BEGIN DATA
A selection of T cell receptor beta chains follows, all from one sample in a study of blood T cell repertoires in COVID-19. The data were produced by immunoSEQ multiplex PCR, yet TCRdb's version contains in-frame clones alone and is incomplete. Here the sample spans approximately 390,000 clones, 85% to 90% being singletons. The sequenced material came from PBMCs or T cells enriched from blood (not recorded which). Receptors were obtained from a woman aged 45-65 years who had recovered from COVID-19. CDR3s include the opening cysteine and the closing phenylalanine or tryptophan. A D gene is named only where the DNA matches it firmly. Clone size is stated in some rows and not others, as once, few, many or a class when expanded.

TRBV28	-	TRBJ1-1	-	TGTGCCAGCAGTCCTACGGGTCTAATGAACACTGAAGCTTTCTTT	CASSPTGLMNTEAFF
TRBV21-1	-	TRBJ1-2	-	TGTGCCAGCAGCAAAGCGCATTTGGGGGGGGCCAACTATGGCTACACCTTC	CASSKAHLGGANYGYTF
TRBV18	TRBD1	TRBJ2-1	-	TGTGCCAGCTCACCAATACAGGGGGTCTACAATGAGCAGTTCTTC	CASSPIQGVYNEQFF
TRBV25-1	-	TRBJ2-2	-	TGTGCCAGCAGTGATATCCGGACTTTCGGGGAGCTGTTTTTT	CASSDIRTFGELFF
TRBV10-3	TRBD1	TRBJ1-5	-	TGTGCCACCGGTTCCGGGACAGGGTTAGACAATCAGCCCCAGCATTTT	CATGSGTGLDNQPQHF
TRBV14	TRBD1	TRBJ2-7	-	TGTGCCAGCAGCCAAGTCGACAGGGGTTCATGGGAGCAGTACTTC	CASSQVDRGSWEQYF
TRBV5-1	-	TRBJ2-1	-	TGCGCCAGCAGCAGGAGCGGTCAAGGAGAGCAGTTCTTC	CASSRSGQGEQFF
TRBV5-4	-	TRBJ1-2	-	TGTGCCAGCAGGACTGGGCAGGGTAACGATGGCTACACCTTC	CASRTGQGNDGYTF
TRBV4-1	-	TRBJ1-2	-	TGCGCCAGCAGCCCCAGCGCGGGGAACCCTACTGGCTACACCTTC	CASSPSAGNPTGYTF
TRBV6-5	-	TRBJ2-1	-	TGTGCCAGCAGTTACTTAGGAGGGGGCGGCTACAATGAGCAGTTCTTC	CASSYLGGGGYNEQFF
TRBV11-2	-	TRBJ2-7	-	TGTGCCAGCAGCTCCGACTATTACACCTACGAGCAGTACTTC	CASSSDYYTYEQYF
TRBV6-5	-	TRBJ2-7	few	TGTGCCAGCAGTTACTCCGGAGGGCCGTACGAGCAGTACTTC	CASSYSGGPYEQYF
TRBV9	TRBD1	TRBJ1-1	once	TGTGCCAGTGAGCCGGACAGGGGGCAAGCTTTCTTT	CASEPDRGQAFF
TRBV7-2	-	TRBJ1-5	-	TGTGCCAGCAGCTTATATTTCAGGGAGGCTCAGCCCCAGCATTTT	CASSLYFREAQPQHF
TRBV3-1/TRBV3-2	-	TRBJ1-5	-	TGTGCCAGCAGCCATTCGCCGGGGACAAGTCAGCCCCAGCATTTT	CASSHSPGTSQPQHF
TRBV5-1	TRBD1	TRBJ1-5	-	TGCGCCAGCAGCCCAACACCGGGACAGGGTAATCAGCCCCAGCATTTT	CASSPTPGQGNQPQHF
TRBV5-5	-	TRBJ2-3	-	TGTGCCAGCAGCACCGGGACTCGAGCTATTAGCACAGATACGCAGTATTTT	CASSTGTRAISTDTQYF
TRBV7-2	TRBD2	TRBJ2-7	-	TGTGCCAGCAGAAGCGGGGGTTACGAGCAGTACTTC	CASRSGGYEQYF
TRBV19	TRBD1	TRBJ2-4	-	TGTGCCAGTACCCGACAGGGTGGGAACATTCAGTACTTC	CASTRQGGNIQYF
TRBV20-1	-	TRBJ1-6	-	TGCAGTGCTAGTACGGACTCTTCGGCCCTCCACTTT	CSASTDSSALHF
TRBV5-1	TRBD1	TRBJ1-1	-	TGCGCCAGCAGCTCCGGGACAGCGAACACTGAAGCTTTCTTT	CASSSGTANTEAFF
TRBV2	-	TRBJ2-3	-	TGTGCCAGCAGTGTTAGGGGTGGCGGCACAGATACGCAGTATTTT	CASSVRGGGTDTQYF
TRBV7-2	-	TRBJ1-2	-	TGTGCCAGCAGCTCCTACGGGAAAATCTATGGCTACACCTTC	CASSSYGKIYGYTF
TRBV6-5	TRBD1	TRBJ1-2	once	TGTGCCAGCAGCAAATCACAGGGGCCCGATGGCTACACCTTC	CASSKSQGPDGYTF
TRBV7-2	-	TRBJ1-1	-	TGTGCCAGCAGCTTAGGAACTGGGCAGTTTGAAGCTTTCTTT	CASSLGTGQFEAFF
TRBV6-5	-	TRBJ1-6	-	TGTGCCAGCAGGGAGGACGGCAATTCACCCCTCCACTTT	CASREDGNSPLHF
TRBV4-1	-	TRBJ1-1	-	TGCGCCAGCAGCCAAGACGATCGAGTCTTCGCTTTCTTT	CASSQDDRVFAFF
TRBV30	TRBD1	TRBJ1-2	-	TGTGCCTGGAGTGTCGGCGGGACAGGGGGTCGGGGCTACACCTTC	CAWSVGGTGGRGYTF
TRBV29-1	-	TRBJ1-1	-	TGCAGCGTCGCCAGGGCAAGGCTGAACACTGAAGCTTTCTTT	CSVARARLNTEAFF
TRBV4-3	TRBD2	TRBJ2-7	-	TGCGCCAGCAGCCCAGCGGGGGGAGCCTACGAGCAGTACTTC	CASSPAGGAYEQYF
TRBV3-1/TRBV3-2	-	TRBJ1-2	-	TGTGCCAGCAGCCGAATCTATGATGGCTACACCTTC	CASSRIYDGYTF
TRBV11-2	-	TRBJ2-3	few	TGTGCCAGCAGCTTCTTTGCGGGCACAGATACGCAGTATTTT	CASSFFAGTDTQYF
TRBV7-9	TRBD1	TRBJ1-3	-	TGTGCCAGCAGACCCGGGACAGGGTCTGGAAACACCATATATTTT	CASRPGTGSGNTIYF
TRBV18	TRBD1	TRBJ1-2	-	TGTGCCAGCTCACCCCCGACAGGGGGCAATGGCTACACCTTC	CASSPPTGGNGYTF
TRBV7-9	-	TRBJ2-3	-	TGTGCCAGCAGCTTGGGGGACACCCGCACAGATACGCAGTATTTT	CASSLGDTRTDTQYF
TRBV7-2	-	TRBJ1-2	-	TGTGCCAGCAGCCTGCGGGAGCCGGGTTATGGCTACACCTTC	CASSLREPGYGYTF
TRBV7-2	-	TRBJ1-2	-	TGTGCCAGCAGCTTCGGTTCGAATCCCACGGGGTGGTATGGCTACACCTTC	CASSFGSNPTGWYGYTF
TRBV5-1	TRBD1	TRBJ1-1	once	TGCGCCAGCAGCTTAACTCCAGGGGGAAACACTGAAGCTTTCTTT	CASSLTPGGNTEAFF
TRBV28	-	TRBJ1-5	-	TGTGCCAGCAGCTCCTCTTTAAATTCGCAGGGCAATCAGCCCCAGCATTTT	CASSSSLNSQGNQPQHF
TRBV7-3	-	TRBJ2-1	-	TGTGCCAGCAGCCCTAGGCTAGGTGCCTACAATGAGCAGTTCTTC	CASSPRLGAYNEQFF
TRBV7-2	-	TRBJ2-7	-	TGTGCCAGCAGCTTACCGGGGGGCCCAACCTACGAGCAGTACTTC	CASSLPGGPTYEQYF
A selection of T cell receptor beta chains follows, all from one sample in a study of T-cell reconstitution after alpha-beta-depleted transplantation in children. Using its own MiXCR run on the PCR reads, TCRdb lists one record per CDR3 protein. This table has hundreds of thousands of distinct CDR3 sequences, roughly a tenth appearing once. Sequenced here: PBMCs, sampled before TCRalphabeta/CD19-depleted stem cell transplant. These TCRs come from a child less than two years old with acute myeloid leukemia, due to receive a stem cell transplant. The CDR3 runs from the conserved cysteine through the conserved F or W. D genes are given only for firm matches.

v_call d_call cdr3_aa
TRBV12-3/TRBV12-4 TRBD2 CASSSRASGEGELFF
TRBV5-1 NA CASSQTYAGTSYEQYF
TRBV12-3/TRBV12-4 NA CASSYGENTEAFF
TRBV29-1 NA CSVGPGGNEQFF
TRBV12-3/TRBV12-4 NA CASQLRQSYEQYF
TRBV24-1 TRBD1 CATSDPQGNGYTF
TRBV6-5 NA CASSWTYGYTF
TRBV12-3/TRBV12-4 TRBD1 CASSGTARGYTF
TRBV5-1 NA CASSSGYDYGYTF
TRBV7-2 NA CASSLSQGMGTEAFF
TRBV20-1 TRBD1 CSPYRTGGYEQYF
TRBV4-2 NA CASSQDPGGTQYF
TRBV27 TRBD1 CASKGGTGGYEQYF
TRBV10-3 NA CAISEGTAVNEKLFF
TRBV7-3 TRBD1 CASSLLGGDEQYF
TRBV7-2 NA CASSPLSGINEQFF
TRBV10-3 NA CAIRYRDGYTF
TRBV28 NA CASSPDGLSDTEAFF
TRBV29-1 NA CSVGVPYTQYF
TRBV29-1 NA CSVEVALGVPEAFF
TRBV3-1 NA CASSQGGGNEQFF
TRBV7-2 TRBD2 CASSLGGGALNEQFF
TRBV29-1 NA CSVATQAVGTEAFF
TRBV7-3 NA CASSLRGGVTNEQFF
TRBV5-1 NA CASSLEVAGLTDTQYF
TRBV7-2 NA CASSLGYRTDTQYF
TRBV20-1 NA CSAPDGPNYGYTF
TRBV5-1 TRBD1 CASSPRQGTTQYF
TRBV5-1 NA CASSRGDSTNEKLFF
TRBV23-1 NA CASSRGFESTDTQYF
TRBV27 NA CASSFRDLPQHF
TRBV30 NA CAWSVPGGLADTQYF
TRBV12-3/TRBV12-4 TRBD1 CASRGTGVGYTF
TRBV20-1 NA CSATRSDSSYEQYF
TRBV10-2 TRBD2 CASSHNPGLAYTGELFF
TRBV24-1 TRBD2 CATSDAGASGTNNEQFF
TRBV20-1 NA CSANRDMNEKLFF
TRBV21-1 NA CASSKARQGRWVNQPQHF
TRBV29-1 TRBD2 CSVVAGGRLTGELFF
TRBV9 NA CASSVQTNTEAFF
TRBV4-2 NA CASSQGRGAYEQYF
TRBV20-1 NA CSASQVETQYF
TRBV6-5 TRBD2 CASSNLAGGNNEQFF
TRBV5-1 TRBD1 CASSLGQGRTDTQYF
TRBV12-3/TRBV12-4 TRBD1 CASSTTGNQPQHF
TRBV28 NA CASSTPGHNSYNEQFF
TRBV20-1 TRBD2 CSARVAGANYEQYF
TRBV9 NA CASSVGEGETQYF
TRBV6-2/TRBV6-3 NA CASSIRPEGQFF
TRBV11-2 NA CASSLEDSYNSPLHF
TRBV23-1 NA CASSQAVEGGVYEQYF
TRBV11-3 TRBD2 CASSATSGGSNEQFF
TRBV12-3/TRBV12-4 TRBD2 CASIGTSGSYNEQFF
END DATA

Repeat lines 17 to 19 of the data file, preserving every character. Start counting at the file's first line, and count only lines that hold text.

TRBV5-1	TRBD1	TRBJ1-5	-	TGCGCCAGCAGCCCAACACCGGGACAGGGTAATCAGCCCCAGCATTTT	CASSPTPGQGNQPQHF
TRBV5-5	-	TRBJ2-3	-	TGTGCCAGCAGCACCGGGACTCGAGCTATTAGCACAGATACGCAGTATTTT	CASSTGTRAISTDTQYF
TRBV7-2	TRBD2	TRBJ2-7	-	TGTGCCAGCAGAAGCGGGGGTTACGAGCAGTACTTC	CASRSGGYEQYF